Two popular Wigan barbers have retired after more than half a century in the business.
Barry Jackson and Ian Sharrock have been providing hair cuts to the men of Wigan since the sixties, but are picking up the scissors for the final time after 53 years of service.
Their efforts have shifted across Wigan over the years, starting in 1964 at the Kingston Salon on King Street - where a haircut would have set you back 12p.
It was there that an 18-year-old Barry took on Ian as an apprentice.
Ian left shortly after, before returning in 1970, and has worked with Barry ever since.
“We’ve worked together all these years and there’s never been a bad word between us,” said Barry.
We’ve worked together all these years and there’s never been a bad word between usBarry Jackson
“He’s a pain, but we get along,” he joked.
They moved to a new shop at the top of Library Street in 1971, then to the Market Hall in 1988. During that latter time, squeezed in a tiny corner kiosk with customers sitting outside in the main hall, it was joked they had the “world’s smallest barber’s shop with the world’s largest waiting room!”
They finally settled with Snips at The Galleries Shopping Centre in 1996, that is until Ian recently made the tough decision to retire due to an ongoing back injury.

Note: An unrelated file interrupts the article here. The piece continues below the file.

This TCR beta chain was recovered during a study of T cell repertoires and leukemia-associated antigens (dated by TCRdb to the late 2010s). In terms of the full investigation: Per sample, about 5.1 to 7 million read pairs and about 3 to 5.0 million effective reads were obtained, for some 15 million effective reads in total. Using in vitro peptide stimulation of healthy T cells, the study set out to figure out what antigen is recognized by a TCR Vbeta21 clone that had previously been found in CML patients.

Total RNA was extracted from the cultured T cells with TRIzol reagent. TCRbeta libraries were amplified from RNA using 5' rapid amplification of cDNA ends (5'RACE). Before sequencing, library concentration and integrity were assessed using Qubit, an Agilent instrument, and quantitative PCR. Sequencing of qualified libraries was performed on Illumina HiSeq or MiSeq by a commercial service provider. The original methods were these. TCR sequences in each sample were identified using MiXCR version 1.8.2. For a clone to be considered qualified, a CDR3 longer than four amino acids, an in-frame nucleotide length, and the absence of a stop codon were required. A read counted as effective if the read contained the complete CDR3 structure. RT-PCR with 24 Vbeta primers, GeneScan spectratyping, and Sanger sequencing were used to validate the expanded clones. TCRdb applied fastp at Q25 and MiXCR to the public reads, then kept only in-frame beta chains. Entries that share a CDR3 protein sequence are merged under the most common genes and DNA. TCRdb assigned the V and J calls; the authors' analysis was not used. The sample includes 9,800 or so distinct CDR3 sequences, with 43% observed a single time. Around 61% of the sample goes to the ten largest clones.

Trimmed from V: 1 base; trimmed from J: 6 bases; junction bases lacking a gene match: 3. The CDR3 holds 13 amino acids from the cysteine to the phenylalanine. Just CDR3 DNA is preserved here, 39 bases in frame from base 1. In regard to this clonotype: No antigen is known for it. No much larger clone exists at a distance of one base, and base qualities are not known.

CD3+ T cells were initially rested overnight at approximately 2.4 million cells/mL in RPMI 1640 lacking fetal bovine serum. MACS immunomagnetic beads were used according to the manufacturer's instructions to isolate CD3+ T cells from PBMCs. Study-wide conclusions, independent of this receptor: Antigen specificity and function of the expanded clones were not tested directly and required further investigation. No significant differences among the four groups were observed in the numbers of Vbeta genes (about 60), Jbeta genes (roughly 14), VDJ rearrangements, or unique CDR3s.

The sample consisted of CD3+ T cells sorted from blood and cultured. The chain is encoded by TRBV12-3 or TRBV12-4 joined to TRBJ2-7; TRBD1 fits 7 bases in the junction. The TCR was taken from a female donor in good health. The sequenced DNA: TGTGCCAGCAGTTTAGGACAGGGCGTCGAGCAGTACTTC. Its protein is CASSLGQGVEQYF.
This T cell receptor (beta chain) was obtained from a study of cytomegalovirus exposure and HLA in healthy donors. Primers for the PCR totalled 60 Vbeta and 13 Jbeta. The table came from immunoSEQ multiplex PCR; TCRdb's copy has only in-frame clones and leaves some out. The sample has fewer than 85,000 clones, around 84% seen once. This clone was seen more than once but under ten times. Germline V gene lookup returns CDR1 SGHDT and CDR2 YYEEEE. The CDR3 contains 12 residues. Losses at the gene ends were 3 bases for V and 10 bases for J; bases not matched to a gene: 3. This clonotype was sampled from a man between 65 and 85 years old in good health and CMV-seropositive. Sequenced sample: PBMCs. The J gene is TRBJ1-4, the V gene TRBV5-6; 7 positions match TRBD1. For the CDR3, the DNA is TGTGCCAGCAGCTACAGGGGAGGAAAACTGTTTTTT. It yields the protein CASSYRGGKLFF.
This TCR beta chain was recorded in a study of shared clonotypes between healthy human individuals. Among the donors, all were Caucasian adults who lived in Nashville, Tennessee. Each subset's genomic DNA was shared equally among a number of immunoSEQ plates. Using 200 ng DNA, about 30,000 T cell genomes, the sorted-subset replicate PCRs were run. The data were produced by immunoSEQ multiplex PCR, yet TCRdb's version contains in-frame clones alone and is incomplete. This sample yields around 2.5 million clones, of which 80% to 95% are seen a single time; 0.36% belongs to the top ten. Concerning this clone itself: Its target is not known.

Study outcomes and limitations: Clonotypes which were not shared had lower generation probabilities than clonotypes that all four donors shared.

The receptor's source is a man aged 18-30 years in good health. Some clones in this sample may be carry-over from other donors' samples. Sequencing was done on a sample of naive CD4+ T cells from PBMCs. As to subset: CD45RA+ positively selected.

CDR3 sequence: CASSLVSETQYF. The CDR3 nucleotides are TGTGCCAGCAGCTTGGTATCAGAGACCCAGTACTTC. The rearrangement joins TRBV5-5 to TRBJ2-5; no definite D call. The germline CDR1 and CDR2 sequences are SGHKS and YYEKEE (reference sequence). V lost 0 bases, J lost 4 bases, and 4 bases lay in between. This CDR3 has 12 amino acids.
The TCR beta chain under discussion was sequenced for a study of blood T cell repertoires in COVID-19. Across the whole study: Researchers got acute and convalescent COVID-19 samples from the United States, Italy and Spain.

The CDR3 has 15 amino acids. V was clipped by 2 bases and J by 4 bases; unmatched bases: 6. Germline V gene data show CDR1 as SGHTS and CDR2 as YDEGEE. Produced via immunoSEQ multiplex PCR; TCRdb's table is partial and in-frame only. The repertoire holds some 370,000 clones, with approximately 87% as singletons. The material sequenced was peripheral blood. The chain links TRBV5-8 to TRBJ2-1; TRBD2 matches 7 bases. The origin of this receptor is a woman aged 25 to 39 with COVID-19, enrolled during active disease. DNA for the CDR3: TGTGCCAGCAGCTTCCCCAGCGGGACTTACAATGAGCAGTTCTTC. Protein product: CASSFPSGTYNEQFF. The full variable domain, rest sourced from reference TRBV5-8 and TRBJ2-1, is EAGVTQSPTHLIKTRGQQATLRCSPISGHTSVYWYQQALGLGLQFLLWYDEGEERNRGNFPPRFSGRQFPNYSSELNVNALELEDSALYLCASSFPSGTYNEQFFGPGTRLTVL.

Barry said: “We had 53 years of happy times. Ian is sad because he wanted to be with me when we close, but unfortunately it can’t be the case.”
A small silver lining from the sad situation was that the closure gave Barry time to reflect on over five decades of haircutting memories.
“We were the first to bring styling into Wigan,” the 71-year-old said.
“We were the first gents’ shop in Wigan to use hairdryers. When we set up, most of our customers didn’t recognise the hair dryer, but times soon changed. We used to blow dry for no extra cost, so the customers would get used to having it done.”
Work quickly spread about Barry and Ian’s innovative new styling methods and they’ve had a loyal customer base ever since.
Barry said: “We’ve had a real good mixture of people. My first customer still comes in - he’s in his late 80s now but he still comes for a regular cut.”
And although they have a core group of regular clients, he insisted that everyone was always welcome at Snips.
“Everyone who comes in gets treated the same way. We even have third generation customers now!
“We’ve been through dozens of styles over the years - feather cuts, skinheads, shaved partings.
“I think it’s like any fashion. It goes round and round.”